This story is by LJNewlin and was part of our 2018 Fall Writing Contest. You can find all the writing contest stories here.
The last sign indicated that Emily reached the six thousand foot mark. The higher she drove the denser the fog. Visibility down the road diminished to a mere few feet. The headlights: useless. The windshield wipers were loud as they screeched and thwopped. This due to a tear in the blade of the driver’s side wiper. It didn’t matter there was nothing to see but a thick grey soup. Several times the white lines in the road vanished, forcing her to stop for fear of driving off the road.
Emily, a cautious young lady, succumbed to the wiles of Brent. He was her advanced Chem Lab partner that semester. Like her, he was studious, yet reserved. At times, he seemed wiser than his years. Most of the girls at school fawned over him for his good looks. Brent gave them no attention but every time Emily entered the room, he lit up with a genuine smile. Oh, how special she felt in his presence. She wasn’t homely, but her shyness prevented others from noticing her, not Brent. He surprised her with an invitation to a weekend at his folk’s mountain cabin. Stepping out of her safe place, she accepted.
Her excitement and anticipation undaunted even in the face of a barrage of obstacles. The car brake pads needed replacement. Tuition paid, books bought and dorm fees settled before she left. All she had was thirty dollars until her next paycheck. Her mother cautioned, “Listen to the universe. It will tell you when to move forward or stay behind. Mother earth will always warn you of danger, just listen.” Emily followed science not her mom’s new age ways.
Creeping along the road at fifteen miles per hour, the right front tire hit something. Then she heard a swoop, swoop, swoop of a flat tire.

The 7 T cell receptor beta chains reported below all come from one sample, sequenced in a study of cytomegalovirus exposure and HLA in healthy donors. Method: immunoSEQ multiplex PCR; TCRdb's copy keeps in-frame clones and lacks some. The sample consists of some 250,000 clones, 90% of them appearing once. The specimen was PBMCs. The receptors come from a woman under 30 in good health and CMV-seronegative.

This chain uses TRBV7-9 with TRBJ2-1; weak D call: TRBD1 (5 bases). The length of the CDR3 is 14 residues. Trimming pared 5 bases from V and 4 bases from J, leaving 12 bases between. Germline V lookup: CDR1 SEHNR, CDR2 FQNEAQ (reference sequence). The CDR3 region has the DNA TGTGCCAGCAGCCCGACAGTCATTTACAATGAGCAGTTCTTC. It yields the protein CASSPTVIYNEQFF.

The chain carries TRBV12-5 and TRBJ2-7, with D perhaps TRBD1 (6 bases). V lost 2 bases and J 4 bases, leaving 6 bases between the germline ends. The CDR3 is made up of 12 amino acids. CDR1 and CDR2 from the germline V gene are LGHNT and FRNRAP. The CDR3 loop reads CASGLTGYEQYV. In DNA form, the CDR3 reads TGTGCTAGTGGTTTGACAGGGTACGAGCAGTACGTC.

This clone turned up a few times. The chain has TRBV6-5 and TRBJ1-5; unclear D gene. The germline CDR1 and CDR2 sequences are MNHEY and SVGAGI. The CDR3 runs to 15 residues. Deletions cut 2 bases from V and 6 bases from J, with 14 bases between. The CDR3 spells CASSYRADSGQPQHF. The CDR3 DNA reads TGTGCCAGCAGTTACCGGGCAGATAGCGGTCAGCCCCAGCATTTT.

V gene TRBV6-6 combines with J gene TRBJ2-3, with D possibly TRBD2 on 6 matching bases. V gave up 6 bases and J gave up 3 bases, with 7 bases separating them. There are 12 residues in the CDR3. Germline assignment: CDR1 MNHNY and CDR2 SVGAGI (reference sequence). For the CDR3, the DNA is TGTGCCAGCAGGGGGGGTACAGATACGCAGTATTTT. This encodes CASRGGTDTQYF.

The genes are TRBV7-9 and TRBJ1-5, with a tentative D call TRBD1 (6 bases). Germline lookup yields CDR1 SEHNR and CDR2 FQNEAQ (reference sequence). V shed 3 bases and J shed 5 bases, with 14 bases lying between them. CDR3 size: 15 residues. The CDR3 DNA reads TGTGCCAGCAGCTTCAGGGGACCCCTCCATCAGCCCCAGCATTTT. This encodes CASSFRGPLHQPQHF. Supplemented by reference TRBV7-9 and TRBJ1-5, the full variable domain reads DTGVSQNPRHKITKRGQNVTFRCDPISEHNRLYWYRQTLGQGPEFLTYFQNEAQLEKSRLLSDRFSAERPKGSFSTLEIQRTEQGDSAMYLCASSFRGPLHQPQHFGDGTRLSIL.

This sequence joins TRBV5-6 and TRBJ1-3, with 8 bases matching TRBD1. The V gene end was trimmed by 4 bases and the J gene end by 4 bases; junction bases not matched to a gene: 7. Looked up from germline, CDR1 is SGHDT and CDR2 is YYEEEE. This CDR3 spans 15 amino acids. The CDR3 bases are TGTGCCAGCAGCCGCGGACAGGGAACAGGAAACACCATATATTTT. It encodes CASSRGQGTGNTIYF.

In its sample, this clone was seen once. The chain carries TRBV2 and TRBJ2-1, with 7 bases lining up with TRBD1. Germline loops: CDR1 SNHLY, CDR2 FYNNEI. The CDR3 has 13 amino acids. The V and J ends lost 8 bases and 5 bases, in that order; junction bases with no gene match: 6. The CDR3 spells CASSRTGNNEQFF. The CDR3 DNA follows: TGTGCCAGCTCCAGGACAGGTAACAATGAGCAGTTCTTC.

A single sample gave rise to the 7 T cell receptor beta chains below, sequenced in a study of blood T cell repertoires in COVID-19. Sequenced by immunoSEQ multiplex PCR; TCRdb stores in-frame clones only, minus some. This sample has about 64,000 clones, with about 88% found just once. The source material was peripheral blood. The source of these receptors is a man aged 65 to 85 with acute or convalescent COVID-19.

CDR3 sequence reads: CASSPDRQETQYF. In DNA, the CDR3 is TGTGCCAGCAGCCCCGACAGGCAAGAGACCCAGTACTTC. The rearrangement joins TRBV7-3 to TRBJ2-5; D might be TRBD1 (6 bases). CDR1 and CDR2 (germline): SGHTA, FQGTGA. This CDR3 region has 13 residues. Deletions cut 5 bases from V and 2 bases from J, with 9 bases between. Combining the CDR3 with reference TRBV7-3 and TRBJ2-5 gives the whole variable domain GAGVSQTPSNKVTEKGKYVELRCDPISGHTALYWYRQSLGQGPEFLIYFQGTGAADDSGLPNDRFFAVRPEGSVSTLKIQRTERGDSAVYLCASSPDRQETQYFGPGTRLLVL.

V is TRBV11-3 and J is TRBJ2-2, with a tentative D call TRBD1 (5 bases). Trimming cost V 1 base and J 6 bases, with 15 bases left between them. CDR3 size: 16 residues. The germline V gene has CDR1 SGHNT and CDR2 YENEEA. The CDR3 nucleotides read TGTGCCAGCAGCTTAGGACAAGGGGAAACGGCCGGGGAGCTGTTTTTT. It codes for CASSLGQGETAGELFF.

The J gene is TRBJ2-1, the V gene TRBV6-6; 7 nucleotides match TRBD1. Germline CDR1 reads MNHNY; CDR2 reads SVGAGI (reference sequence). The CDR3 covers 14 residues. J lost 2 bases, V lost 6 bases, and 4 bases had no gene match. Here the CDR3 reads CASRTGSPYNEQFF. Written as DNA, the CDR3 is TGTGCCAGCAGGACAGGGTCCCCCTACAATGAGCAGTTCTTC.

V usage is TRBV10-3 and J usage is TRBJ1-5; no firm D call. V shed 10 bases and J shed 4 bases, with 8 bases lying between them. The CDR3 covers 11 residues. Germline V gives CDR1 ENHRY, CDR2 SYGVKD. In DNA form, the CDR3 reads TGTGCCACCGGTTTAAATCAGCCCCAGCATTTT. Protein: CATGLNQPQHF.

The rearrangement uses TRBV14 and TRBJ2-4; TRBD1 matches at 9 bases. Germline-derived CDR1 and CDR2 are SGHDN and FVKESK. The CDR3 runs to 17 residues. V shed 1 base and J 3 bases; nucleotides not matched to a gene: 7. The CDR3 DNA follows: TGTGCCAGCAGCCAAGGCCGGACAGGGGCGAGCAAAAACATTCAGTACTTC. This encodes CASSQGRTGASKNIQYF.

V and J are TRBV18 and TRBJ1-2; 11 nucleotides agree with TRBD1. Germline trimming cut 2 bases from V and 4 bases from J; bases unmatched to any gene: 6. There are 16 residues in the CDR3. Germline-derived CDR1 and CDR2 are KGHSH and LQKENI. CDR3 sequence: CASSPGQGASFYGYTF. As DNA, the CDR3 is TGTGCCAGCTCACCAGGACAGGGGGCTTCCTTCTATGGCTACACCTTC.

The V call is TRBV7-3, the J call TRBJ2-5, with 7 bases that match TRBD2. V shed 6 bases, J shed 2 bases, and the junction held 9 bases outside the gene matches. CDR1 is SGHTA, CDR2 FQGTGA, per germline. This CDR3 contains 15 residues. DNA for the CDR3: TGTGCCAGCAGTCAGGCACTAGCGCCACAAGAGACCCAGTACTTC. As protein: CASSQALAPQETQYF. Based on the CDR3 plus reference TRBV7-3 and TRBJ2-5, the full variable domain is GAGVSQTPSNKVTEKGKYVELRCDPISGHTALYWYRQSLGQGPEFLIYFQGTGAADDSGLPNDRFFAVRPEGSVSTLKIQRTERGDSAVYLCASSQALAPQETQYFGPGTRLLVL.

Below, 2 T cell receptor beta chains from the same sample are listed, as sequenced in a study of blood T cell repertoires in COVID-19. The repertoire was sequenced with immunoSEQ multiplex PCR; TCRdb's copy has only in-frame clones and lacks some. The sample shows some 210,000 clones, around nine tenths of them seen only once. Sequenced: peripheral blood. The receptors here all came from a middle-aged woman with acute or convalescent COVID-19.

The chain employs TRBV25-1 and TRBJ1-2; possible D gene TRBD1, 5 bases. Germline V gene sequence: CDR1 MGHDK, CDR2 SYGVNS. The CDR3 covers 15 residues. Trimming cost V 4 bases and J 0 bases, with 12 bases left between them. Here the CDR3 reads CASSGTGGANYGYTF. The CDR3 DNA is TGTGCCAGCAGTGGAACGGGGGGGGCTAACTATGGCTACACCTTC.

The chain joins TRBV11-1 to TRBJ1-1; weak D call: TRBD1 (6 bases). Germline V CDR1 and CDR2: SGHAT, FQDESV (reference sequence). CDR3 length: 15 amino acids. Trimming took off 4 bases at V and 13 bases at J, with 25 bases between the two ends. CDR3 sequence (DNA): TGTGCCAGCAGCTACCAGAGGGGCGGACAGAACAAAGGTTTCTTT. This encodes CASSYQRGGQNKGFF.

“Great! Now there’s no turning back.”
Emily picked up her phone, no signal, no GPS, no AAA, no cars on the road. With no help in sight, fear rose in her chest. The more anxious she became, the more she talked to herself.
“Okay, I knew this would happen one day. Dad showed me how to change a tire. I just never thought I would have to do it. Now, turn the phone flashlight option on and get the spare out.” Of course, this was going to be a feat in and of itself, for Emily was almost five feet tall and not quite ninety pounds. Her athletic endeavors began at lighting a Bunsen burner and playing chess. Then ended with reading Jane Austen novels.
With all the junk out of the trunk, she lifted the cover to the spare tire.
“Great, it’s flat. Now, what do I do? Stay in the car, go forward, turn back? Will my phone battery hold up for a flashlight?”
In the diminishing daylight, she heard whispers from her right, no in front of her, no behind her. She rushed to the driver’s side door and pulled at the handle. Locked.
Searching her pockets, panic set in when she found nothing.
“The trunk,” she remembered.
As quickly as she could, she grabbed the keys out of the lock. She fumbled with the keys, then dropped them. Finally finding the door lock she jumped inside, locked the doors and started the engine. The headlights shone out about two feet, then nothing. She plugged her phone back in to keep it charged and the engine died. It wouldn’t be long before she would lose the comfort of headlights, too.
A slight wind kicked up, swirling the fog before the lights. With the wind came the whispers. Emily reached over and opened up the glove box, hoping to find a weapon.
“Come on, where is it? I know I put it in here?”
As she grabbed hold of the knife, the interior light went on, then off. The radio came on like a scream and then went off. Her body froze in horror as a sound of pulsating wind rocked the car. Something akin to the sound of wings flapping but this had to be an enormous bird.
“No, It can’t be.” Her mind cycled through all the possibilities. “You’re just imagining things. There’s no such thing as a giant bird that could make that sound.” It was science; she had to think of the science.